On the Strategic Significance of recent EU Initiatives on Migrant Integration Policy and Highly Skilled Migration
Solon Ardittis examines the policy implications of the new EU Action Plan on the Integration of Third-Country Nationals and the revised Blue Card scheme for highly skilled non-EU workers that were adopted earlier this month.
Since 2015 there has been an almost exclusive political focus on mounting irregular and refugee migration pressure at the EU’s external borders. This has largely eclipsed, if not been detrimental to the pursuit of equally vital EU migration policy ambitions such as the integration of the over 20 million legally established immigrants and refugees, and the facilitation of selective skilled migration as a means of contributing to the economic, scientific and technological competitiveness of the EU.
However, two developments earlier this month appear to have the potential to re-establish some balance in the EU’s migration policy priorities. One is the adoption of the Action Plan on the Integration of Third-Country Nationals and the revised 'Blue Card' scheme for highly skilled workers from outside the EU. The other is the publication of the EU-funded OECD Report ‘Recruiting Immigrant Workers: Europe 2016’.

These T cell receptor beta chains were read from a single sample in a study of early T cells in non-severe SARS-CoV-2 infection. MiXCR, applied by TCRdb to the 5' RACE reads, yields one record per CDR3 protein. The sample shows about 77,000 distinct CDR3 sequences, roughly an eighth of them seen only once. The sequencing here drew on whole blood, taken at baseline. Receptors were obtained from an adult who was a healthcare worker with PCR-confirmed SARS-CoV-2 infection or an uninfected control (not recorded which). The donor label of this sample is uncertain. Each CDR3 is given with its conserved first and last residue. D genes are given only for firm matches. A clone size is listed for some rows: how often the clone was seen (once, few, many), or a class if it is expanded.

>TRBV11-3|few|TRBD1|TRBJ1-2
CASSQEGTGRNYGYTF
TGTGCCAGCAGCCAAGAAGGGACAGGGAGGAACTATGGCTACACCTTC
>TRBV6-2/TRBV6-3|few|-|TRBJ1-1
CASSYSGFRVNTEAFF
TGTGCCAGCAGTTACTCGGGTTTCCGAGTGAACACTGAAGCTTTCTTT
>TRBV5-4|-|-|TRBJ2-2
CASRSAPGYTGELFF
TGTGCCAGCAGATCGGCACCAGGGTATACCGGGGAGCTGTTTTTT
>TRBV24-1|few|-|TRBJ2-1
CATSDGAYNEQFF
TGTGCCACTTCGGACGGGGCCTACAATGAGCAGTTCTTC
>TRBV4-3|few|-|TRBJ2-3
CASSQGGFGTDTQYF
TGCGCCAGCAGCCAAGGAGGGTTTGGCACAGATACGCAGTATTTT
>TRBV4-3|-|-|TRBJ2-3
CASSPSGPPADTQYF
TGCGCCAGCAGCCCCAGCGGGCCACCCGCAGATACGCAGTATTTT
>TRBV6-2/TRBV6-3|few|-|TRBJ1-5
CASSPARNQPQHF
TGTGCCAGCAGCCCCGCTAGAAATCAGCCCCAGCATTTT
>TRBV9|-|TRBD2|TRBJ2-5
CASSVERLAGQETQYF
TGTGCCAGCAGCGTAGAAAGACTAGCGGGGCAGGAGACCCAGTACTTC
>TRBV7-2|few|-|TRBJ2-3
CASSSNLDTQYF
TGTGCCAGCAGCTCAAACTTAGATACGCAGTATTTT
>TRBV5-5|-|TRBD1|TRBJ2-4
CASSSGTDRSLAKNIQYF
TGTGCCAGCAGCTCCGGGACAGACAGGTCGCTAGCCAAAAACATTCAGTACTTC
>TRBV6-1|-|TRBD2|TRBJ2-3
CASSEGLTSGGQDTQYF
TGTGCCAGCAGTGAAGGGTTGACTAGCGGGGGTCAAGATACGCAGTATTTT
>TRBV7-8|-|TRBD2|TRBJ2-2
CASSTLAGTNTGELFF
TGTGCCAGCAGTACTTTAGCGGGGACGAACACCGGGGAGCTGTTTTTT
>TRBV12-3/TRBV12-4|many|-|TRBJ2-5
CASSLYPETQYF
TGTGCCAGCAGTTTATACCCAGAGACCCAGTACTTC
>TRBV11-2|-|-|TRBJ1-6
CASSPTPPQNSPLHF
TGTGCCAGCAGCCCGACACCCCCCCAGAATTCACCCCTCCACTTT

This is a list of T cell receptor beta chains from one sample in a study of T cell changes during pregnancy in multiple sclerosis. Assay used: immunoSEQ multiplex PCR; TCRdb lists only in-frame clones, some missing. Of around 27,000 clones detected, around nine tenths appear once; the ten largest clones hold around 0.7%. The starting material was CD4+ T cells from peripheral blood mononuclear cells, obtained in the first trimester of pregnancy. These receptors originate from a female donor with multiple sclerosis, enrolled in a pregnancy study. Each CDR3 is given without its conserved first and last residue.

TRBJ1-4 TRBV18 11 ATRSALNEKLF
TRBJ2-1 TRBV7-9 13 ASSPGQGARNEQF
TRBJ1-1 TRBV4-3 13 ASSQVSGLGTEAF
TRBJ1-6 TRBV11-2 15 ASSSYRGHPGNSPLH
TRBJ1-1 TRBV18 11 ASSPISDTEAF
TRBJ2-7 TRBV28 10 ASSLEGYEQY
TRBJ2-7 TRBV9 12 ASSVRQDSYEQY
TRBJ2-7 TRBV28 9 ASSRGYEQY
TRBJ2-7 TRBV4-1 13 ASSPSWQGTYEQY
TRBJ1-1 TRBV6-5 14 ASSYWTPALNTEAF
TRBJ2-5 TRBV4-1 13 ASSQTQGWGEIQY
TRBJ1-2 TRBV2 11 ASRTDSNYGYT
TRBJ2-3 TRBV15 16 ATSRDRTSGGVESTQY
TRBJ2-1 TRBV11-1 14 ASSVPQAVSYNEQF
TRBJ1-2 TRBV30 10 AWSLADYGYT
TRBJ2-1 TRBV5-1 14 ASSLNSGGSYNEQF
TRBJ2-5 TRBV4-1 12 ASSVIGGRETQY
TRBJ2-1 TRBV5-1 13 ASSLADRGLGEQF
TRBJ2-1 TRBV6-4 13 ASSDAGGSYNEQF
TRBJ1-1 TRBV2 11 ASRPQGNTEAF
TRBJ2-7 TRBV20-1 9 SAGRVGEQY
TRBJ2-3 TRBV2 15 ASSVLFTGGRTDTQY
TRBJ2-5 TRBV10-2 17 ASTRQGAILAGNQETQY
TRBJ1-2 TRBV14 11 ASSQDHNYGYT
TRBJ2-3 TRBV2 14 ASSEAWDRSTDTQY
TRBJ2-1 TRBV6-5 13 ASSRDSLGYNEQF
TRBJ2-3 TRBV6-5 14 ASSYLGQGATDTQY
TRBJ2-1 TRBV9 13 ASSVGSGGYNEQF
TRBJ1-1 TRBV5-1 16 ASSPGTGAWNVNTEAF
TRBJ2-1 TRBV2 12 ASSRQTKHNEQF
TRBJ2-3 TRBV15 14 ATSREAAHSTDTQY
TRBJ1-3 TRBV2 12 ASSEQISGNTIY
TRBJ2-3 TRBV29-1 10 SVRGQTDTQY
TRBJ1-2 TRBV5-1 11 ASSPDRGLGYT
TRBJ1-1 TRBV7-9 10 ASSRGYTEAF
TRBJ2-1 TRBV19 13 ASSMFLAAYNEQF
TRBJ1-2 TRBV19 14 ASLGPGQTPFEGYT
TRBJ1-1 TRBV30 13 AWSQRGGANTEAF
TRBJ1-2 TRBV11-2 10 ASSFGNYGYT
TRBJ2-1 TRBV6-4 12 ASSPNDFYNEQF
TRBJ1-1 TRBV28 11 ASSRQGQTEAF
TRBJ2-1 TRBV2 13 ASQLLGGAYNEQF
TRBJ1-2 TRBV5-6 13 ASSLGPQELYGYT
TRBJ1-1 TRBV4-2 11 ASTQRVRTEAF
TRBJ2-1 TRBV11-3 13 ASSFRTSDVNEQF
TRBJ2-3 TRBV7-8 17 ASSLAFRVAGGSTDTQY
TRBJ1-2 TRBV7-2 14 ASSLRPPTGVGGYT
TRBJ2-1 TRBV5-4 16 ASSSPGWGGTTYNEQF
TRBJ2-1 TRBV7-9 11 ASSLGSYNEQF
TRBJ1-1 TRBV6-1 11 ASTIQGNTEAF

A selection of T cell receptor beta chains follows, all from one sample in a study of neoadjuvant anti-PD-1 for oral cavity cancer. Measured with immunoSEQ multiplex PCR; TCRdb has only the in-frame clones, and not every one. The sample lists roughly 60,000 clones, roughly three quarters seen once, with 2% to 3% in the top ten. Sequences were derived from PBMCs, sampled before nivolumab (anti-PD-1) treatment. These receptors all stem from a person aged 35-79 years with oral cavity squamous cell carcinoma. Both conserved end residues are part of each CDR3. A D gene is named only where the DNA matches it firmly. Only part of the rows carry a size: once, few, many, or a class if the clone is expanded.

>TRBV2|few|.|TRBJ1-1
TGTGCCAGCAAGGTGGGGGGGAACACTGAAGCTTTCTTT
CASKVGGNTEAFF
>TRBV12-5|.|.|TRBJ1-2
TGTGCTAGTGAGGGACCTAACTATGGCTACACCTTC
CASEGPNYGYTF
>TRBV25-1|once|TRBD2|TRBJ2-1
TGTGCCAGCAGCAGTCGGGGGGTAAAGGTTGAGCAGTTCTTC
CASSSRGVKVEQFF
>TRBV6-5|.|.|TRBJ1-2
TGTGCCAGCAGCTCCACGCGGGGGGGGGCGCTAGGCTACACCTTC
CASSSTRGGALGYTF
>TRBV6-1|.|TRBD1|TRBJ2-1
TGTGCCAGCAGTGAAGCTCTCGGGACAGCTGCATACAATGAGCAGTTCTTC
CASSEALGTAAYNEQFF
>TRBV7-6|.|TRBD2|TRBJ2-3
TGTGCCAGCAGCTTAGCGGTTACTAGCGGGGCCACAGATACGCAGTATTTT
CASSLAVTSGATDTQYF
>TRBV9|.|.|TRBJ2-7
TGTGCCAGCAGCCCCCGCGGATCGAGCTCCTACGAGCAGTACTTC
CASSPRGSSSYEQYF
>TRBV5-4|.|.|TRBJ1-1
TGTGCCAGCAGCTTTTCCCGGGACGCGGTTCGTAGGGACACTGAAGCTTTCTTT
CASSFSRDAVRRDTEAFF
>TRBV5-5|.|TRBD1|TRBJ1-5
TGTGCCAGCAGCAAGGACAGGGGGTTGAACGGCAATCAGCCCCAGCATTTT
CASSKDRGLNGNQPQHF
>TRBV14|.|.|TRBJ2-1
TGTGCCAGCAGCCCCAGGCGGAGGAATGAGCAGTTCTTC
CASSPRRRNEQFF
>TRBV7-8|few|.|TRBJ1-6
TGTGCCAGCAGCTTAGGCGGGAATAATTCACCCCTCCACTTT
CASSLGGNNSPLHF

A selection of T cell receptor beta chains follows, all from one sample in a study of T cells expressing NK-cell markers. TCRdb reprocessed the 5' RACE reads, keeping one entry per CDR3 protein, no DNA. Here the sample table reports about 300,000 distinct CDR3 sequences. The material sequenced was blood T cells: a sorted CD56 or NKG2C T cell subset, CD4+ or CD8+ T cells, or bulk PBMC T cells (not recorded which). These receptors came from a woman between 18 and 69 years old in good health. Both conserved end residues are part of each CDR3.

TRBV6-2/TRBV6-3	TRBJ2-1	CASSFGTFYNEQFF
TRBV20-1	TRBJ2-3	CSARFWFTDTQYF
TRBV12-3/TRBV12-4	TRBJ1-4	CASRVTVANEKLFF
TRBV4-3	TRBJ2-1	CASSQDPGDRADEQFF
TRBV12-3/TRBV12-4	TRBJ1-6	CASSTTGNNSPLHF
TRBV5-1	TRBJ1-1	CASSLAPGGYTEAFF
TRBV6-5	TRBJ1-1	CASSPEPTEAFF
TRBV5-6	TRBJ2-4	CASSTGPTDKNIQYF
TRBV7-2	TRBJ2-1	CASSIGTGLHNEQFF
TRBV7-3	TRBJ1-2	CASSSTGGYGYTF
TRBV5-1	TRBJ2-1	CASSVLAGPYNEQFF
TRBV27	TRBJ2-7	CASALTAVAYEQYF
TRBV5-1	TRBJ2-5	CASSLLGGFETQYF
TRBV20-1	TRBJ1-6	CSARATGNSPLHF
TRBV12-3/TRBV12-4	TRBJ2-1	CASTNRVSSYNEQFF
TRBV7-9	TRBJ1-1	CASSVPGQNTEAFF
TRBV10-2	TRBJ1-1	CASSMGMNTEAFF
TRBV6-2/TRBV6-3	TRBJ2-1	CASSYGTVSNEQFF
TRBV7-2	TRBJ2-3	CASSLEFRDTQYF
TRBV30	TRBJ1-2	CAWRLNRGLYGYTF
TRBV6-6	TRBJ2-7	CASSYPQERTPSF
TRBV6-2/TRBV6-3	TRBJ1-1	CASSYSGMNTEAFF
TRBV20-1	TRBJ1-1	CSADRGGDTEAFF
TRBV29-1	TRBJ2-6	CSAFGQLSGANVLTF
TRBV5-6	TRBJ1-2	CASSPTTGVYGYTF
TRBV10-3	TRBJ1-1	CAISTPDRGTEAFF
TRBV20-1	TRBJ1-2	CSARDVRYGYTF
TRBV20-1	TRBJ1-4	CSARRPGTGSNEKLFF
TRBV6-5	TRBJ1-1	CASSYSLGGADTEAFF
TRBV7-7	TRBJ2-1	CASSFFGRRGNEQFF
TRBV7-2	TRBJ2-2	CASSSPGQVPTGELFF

Both are enlightening and potentially momentous.
One of the key policy justifications for the EU Action Plan on Integration has been the recognition that migrants and refugees who are legally resident in the EU continue to face a higher risk of poverty and social exclusion than EU nationals. Key figures in this respect are eloquent indeed. For example, the percentage of third-country nationals aged 15 to 64 who are currently employed in the EU only amounts to some 54%, compared with 66% of the EU nationals. Furthermore, 43% of the third-country nationals in the EU have not completed upper secondary education, against a proportion of 22% of the EU nationals.
The second justification for the Action Plan is that whilst migrant integration policies continue to be governed largely by the member states, evidence suggests that more could be done by the EU to add value to and strengthen such policies through well-targeted structural and financial support. The key areas covered by the new Action Plan are a reflection of this. They include such measures as pre-departure and pre-arrival integration measures, including engagement with member states to strengthen cooperation with selected third-countries on pre-departure measures; a range of education, employment and vocational training measures, including online language assessment and learning for newly arrived migrants and removal of barriers for the participation of migrant children in early childhood education; support for labour market integration through "fast-track" procedures; pilot projects for migrant entrepreneurship; and support for critical accommodation needs resulting from the on-going refugee crisis.